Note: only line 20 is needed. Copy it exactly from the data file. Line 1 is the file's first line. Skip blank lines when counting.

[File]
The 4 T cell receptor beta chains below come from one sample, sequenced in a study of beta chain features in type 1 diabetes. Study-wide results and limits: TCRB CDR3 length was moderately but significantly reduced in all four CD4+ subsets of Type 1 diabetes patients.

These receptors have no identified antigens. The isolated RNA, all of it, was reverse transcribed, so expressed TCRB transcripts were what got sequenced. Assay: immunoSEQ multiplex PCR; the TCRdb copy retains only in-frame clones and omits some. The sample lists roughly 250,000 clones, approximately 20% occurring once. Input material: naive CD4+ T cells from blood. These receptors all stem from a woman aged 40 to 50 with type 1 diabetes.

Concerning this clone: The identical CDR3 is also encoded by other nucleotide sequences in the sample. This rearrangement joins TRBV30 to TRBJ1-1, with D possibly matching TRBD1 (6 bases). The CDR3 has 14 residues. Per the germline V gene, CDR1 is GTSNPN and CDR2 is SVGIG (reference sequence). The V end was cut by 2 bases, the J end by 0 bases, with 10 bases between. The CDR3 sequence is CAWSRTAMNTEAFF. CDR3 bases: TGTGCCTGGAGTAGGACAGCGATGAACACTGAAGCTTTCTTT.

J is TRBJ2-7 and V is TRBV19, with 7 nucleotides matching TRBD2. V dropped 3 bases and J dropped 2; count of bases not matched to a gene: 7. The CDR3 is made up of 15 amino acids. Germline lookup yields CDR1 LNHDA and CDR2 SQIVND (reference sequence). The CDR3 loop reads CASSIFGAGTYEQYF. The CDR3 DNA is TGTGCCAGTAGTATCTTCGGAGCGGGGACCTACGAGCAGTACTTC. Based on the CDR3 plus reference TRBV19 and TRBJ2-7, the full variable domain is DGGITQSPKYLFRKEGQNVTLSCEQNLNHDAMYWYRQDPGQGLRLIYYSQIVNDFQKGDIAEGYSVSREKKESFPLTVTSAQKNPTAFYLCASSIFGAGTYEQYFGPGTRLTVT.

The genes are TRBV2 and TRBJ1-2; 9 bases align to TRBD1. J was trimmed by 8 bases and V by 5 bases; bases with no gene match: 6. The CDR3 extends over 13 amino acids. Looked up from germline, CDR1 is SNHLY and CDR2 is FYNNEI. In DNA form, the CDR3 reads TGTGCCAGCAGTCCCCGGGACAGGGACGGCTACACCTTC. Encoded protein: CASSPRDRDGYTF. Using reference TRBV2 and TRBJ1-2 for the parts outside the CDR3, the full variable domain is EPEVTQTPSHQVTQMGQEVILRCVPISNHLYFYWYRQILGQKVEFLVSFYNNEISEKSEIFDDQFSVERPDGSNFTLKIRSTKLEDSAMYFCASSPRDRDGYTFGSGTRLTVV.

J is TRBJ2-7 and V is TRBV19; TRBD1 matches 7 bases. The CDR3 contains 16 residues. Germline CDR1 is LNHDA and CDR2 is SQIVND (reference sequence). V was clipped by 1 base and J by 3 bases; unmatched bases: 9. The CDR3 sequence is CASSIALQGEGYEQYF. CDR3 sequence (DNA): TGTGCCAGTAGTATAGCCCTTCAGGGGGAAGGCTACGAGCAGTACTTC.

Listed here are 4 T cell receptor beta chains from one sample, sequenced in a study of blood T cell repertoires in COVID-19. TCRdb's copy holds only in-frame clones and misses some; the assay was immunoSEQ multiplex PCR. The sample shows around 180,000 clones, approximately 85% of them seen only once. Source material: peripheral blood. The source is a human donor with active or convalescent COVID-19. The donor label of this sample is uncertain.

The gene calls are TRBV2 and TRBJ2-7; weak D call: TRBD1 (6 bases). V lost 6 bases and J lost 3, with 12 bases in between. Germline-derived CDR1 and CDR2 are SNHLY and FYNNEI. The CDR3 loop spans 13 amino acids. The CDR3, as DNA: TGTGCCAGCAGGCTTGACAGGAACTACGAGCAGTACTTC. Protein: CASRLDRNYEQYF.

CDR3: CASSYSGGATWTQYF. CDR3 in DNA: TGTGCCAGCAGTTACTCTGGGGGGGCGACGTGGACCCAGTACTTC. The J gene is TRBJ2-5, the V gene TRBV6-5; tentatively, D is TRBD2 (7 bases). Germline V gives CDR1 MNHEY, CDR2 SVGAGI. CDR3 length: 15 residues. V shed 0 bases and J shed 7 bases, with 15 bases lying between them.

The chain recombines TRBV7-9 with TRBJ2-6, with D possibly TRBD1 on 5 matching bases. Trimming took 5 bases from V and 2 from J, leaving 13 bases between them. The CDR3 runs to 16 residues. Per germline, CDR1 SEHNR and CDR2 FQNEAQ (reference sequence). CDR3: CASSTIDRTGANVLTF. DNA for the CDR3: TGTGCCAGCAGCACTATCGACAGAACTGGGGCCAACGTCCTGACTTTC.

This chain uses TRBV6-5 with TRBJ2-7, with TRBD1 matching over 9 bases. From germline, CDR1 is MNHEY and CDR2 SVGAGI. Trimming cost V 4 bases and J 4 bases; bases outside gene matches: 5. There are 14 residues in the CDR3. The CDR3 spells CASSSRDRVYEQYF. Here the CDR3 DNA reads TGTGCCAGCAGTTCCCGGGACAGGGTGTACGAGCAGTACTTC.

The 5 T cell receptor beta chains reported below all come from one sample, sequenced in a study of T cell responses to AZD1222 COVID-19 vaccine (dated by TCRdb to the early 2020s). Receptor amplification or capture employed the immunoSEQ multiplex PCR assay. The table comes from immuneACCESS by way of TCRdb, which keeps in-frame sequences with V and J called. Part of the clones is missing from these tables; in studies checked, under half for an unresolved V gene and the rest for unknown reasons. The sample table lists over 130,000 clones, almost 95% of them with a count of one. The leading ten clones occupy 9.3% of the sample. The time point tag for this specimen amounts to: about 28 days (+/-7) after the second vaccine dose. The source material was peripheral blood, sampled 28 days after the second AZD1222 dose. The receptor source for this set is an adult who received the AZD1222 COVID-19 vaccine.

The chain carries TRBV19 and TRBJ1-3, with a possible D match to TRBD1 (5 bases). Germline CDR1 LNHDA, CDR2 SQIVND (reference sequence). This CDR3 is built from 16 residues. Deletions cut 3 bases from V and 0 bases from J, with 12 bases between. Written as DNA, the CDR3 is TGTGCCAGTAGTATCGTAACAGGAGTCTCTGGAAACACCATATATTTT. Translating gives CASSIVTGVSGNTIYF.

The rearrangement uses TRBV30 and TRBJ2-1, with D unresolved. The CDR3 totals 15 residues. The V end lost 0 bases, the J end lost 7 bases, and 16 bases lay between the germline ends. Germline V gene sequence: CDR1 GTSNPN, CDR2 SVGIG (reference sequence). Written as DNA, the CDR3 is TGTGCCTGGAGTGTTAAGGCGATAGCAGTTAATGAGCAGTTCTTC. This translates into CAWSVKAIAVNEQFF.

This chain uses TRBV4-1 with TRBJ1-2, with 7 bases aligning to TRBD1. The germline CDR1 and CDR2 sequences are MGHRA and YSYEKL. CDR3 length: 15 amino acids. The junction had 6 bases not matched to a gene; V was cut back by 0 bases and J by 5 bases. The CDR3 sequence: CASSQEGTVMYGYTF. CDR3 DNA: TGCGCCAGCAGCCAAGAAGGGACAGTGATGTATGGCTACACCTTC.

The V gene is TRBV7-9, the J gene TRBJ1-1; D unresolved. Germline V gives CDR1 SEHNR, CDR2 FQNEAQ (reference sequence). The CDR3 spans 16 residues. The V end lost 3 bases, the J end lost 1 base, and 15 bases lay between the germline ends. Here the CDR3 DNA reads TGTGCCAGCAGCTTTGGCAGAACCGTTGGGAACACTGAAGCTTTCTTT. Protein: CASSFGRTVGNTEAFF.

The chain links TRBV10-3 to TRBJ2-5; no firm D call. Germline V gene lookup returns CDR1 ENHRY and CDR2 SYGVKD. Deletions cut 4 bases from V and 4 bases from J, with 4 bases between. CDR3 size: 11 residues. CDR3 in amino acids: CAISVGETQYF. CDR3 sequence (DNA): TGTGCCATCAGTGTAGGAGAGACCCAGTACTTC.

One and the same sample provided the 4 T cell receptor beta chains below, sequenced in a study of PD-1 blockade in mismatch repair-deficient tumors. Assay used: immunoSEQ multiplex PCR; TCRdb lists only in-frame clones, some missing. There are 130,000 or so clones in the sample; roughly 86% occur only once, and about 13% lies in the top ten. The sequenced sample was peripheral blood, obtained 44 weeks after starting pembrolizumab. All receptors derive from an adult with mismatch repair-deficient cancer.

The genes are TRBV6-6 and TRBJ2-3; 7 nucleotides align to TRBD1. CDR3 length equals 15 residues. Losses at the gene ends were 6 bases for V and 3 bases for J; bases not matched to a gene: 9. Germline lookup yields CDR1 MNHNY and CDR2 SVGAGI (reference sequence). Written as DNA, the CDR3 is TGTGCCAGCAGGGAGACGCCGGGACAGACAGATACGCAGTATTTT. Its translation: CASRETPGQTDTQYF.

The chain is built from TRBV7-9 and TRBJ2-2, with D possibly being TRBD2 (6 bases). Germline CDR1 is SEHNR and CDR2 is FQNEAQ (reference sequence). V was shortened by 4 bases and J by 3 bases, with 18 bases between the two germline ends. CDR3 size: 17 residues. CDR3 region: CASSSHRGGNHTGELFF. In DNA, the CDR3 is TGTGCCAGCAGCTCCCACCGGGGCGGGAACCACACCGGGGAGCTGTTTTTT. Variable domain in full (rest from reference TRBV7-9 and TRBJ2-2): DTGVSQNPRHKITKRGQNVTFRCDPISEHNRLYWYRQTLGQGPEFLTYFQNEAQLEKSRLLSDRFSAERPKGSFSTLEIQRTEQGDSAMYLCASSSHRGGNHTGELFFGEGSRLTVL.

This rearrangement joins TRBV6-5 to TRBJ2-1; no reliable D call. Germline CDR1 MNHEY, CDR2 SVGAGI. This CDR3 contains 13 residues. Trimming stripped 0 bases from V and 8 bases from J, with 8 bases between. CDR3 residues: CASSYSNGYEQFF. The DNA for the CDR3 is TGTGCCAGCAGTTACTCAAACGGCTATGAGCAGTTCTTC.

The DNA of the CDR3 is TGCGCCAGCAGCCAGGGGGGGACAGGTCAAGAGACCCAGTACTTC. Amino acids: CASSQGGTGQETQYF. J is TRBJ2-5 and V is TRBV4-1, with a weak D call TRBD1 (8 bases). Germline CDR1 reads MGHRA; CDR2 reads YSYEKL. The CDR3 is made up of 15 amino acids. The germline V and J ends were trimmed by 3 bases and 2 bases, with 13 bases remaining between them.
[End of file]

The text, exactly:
The chain is built from TRBV7-9 and TRBJ2-2, with D possibly being TRBD2 (6 bases). Germline CDR1 is SEHNR and CDR2 is FQNEAQ (reference sequence). V was shortened by 4 bases and J by 3 bases, with 18 bases between the two germline ends. CDR3 size: 17 residues. CDR3 region: CASSSHRGGNHTGELFF. In DNA, the CDR3 is TGTGCCAGCAGCTCCCACCGGGGCGGGAACCACACCGGGGAGCTGTTTTTT. Variable domain in full (rest from reference TRBV7-9 and TRBJ2-2): DTGVSQNPRHKITKRGQNVTFRCDPISEHNRLYWYRQTLGQGPEFLTYFQNEAQLEKSRLLSDRFSAERPKGSFSTLEIQRTEQGDSAMYLCASSSHRGGNHTGELFFGEGSRLTVL.